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Farmers on Indo-Pak border want to mend fences

Barbed wire fencing was supposed to be erected at a distance from zero line

HARKIRAT SINGH

Amritsar

The barbed wire fence that came up along the 553-km Indo-Pakistan border primarily for checking infiltration of terrorists and flow of weapons and explosive material, was supposed to be erected at a distance of 50 to 100 metres from the zero line dividing the two countries but this rule seems to have been flouted along certain stretches of the border. It is error is quite visible near Ranian and Kakkar villages of Amritsar district where about 2,000 acres of fertile land came under the fence causing hardships to its owners who have to go through the routine procedure everyday of frisking by the Border Security Force (BSF) when they cross the fence (through gates) at day time to carry out farming activities and the exercise is repeated when they return before dusk. It is has limited the working hours of around 25-30 families who are owners of this chunk of land which is close to the Ravi river and disappears into Pakistan territory near Ranian village. The fence in this particular stretch is around 2.5 km from the border line against the distance that was official fixed by a committee.

Farmers Indo-Pak border fences

Kapur Committee

The distance of the fence from the zero line was fixed by a committee that was formulated for this purpose way back in 1986-87 when the fencing work commenced. The committee was headed by former Punjab Chief Secretary S. L. Kapur and it comprised senior officials of the Central government, the Border Security Force (BSF) and the Central Public Works Department (CPWD), who monitored the fencing which was carried out by private contractors. Army officials were also consulted on the gigantic project executed for the security of the nation. While on major portions of the border stretch the 50-100-metre rule was followed, there were a few isolated stretches like the Ranian Kakkar areas where this was overlooked. It is occurred in the riverine belts of the Ravi and Sullej rivers (Ferozepur). None of the CPWD officers stationed in Amritsar presently or those of the BSF could provide any reasons for the contractors having flouted the distance rule. Their simple reply was on being contacted, “ We were not here when the fencing was being erected”. Even the current district officials refused to comment saying, “ We were not here then.” However, Border Area Kisan Sangarsh Committee president Rattan Singh Randhawa feels that the private contractors had deliberately done this as putting up the fence in the riverine belt of the Ravi would have involved higher costs and then there was the looming threat of the fence being washed away by the currents of the Ravi during the monsoons. “I think only a detailed inquiry will bring out the truth and will also uncover a lot of hidden facts, including under the table exchange of money between the contractors and officials. I do not blame the officers of today for this lapse,” said Randhawa, who has been fighting for the cause of the farmers whose land has been fenced and has demanded that the restrictions imposed, including limited working hours, should be relaxed as Punjab was no longer a turbulent state.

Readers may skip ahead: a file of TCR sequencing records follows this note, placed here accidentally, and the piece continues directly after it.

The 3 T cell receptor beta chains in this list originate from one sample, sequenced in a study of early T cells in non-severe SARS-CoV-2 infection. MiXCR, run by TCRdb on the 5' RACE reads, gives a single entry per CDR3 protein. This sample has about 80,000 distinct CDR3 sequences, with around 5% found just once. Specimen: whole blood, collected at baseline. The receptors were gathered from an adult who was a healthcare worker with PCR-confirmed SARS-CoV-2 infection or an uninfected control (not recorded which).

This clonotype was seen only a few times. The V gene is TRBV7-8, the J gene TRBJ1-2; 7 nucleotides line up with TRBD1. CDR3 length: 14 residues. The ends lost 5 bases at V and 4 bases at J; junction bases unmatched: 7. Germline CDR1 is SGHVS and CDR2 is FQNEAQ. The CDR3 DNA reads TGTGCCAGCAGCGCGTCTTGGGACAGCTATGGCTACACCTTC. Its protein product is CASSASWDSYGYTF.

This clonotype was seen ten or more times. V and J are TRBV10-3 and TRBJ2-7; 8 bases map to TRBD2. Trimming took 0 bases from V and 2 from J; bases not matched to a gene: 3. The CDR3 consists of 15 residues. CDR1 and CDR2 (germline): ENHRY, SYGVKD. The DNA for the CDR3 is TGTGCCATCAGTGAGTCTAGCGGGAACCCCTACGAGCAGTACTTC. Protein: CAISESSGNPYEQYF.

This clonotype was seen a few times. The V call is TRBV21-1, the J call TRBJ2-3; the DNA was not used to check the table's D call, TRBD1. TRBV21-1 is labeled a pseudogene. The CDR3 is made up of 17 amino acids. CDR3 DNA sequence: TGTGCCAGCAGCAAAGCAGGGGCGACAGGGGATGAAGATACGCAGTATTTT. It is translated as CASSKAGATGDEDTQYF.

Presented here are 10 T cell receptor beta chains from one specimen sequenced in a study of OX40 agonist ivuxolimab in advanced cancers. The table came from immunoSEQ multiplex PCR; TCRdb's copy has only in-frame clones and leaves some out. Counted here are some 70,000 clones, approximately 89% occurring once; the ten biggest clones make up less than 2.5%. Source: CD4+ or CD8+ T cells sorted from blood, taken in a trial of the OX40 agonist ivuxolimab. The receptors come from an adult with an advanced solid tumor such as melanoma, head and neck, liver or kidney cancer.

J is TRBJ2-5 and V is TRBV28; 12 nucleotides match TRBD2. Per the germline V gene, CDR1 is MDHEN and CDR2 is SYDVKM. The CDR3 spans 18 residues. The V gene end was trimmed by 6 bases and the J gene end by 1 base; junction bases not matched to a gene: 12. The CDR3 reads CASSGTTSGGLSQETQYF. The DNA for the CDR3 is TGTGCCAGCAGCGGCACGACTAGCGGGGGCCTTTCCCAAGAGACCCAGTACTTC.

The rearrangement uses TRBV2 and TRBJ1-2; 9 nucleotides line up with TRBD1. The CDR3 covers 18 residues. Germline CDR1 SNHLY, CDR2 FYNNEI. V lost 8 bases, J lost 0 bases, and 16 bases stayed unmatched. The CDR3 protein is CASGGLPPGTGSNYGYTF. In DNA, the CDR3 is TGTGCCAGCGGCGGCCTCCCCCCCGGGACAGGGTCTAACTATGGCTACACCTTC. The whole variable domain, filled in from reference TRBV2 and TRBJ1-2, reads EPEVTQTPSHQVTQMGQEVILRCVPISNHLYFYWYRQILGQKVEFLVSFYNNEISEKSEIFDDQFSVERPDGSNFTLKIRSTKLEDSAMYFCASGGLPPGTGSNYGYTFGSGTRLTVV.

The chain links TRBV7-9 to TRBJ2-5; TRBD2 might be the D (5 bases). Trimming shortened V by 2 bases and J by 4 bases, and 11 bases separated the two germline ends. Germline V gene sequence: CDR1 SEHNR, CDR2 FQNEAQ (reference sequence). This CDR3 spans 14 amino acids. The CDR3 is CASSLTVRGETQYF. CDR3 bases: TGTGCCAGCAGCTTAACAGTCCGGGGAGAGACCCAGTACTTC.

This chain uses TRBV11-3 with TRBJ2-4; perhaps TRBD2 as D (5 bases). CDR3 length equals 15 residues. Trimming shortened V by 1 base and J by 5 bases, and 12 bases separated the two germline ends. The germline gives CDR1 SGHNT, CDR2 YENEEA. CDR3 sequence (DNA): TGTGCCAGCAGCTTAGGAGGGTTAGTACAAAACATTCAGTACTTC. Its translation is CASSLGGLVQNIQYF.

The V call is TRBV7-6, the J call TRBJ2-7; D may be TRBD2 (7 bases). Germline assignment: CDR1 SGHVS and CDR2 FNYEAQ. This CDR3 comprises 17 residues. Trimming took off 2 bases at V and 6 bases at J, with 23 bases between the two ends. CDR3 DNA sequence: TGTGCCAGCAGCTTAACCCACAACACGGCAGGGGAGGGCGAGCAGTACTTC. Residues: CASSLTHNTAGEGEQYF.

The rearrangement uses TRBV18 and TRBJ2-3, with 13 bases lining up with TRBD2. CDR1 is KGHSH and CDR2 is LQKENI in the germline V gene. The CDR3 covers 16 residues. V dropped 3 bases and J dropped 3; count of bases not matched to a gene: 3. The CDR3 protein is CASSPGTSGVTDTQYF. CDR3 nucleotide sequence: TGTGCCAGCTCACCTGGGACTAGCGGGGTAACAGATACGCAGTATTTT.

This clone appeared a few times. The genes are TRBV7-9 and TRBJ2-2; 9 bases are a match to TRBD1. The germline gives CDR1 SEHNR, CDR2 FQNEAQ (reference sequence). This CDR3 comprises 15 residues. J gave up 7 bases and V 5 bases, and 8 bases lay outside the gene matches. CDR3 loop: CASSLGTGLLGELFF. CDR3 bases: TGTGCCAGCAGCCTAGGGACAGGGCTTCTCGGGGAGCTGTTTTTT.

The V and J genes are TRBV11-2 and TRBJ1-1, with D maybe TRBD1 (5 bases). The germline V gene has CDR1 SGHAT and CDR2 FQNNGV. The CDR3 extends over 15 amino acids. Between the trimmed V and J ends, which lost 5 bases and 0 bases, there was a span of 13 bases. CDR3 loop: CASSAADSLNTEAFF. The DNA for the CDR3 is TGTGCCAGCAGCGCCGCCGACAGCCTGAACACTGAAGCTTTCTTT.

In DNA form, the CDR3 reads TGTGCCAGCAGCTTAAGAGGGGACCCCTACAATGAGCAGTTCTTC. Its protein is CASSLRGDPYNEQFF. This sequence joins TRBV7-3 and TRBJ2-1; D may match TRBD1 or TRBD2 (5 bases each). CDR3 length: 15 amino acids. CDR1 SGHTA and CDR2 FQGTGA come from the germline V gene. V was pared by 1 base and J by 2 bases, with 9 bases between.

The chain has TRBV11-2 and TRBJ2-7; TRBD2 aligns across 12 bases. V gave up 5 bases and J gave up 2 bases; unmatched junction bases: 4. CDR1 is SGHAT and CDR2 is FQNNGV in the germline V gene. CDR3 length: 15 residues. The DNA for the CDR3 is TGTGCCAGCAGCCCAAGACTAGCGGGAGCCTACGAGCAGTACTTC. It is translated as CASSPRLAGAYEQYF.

Farmers Indo-Pak border fences

Erection of a rear fence

Randhawa said that had the Kapur Committee rules been followed, the fence should have been erected across the Ravi (towards Pakistan) and not on this side of the river as is the case now. This would have provided hassle-free access to the owners of this land.A number of residents of Kakkar when contacted said that an additional 2,000 acres of agricultural land of 50- 60 families had been fenced

Farmers on Indo-Pak border want to mend fences first on Latest Punjab News, Breaking News Punjab, India News | .

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